Chinua Achebe / /
, born Albert Chinualumogu Achebe
(16 November 1930—21 March 2013), was a Nigerian novelist
, and critic
. He is best known for his first novel, Things Fall Apart
(1959), which is the most widely-read book in modern African literature
Raised by Christian parents in the Igbo village of Ogidi in southeastern Nigeria, Achebe excelled at school and won a scholarship for undergraduate studies. He became fascinated with world religions and traditional African cultures, and began writing stories as a university student. After graduation, he worked for the Nigerian Broadcasting Service and soon moved to the metropolis of Lagos. He gained worldwide attention for Things Fall Apart in the late 1950s; his later novels include No Longer at Ease (1960), Arrow of God (1964), A Man of the People (1966), and Anthills of the Savannah (1987). Achebe writes his novels in English and has defended the use of English, a language of colonizers, in African literature. In 1975, his lecture An Image of Africa: Racism in Conrad's "Heart of Darkness" became the focus of controversy, for its criticism of Joseph Conrad as "a thoroughgoing racist".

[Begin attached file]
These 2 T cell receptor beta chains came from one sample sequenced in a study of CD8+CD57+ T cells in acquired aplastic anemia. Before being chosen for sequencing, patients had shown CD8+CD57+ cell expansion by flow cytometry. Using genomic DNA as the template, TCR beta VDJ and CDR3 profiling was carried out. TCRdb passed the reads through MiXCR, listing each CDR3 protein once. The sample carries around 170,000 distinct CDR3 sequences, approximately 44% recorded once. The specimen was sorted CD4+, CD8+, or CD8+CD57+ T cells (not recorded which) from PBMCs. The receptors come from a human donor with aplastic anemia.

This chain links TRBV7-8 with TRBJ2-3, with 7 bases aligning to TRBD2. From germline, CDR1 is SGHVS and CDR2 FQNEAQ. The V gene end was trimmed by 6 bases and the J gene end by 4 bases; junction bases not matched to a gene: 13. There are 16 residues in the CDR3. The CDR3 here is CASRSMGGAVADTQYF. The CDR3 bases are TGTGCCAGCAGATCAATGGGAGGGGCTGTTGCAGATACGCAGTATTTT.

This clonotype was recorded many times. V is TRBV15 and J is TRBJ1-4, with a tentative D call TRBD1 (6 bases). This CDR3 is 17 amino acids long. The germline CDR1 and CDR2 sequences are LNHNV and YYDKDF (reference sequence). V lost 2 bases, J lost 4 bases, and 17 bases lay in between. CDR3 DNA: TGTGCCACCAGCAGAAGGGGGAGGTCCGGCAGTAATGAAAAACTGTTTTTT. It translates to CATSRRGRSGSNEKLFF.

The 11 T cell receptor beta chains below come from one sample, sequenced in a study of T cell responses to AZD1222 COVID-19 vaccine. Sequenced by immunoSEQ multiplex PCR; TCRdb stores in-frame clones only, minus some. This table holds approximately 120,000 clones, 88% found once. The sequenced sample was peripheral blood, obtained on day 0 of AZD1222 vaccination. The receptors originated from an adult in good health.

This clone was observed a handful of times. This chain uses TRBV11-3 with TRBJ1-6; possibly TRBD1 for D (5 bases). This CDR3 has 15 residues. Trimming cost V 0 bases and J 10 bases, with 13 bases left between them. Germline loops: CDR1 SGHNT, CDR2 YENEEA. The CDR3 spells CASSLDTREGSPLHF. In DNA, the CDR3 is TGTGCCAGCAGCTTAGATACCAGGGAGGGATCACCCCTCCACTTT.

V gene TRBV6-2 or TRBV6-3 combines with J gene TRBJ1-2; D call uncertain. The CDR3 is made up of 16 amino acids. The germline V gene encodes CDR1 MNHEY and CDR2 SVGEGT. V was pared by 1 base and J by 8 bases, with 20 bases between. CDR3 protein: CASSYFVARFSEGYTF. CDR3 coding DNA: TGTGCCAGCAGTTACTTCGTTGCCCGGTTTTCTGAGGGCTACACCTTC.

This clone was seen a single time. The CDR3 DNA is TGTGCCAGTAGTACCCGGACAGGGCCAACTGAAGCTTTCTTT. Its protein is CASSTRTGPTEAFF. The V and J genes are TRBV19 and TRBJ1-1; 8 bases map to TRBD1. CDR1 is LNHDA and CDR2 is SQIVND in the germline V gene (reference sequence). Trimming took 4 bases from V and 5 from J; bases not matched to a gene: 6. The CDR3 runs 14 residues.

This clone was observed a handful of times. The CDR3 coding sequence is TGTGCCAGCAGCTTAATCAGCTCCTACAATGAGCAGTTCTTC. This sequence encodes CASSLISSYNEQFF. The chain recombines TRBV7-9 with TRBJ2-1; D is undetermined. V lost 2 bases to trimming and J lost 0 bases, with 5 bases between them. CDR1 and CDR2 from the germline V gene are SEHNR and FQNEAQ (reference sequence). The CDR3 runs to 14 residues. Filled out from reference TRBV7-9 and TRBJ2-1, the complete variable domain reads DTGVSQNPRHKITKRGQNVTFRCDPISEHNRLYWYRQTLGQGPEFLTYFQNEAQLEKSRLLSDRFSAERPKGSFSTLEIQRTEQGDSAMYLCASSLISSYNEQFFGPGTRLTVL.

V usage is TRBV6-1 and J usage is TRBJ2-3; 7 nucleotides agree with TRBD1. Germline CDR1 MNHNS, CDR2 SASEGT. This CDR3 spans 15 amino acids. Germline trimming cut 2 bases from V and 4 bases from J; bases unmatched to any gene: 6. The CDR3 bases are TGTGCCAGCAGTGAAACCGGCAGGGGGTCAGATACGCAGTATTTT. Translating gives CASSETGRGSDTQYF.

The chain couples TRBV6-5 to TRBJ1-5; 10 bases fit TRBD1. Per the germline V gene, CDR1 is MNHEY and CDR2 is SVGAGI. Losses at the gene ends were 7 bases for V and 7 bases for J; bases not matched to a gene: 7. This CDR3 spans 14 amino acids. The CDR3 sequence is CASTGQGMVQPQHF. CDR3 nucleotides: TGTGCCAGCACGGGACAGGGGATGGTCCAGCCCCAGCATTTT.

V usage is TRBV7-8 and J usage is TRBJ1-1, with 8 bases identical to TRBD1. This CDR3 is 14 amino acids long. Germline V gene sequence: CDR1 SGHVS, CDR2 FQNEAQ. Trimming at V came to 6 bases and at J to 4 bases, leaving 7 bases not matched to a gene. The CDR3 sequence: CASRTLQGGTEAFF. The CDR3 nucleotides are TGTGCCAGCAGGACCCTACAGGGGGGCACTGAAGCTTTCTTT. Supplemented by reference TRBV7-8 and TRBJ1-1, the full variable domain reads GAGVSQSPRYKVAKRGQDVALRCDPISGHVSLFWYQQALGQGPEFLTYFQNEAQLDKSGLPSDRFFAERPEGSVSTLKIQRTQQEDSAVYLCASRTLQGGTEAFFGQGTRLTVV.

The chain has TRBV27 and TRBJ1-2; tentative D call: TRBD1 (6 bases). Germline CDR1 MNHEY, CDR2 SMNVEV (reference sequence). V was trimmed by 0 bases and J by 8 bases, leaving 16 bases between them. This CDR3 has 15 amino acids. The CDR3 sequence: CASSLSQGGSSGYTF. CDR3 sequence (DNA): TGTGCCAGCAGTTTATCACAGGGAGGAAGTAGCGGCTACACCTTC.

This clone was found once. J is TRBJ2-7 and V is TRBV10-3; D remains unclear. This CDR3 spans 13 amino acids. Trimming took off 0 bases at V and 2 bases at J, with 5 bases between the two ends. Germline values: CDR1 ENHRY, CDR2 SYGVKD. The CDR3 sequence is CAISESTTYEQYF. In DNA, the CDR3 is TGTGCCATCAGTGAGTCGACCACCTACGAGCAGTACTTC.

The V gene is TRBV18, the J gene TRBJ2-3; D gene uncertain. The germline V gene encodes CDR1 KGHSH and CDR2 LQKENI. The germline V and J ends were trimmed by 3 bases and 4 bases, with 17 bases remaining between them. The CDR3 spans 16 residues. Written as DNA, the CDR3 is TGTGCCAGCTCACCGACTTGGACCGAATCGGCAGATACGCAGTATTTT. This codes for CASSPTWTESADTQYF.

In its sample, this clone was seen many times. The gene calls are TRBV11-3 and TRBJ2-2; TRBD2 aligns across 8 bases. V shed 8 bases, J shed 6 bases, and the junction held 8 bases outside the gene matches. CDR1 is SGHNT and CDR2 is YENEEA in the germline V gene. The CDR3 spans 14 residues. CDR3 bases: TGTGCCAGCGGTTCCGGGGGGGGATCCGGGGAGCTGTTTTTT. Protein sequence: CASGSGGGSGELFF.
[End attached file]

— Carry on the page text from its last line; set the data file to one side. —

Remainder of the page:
When the region of Biafra broke away from Nigeria in 1967, Achebe became a devoted supporter of Biafran independence and served as ambassador for the people of the new nation. The war ravaged the populace, and as starvation and violence took its toll, he appealed to the people of Europe and the Americas for aid. When the Nigerian government retook the region in 1970, he involved himself in political parties but soon resigned due to frustration over the corruption and elitism he witnessed. He lived in the United States for several years in the 1970s, and returned in 1990 after a car accident left him partially disabled.
Achebe's novels focus on the traditions of Igbo society, the effect of Christian influences, and the clash of values during and after the colonial era. His style relies heavily on the Igbo oral tradition, and combines straightforward narration with representations of folk stories, proverbs, and oratory. He has also published a number of short stories, children's books, and essay collections. He is currently the Charles P. Stevenson Professor of Languages and Literature at Bard College in Annandale-on-Hudson, New York, United States.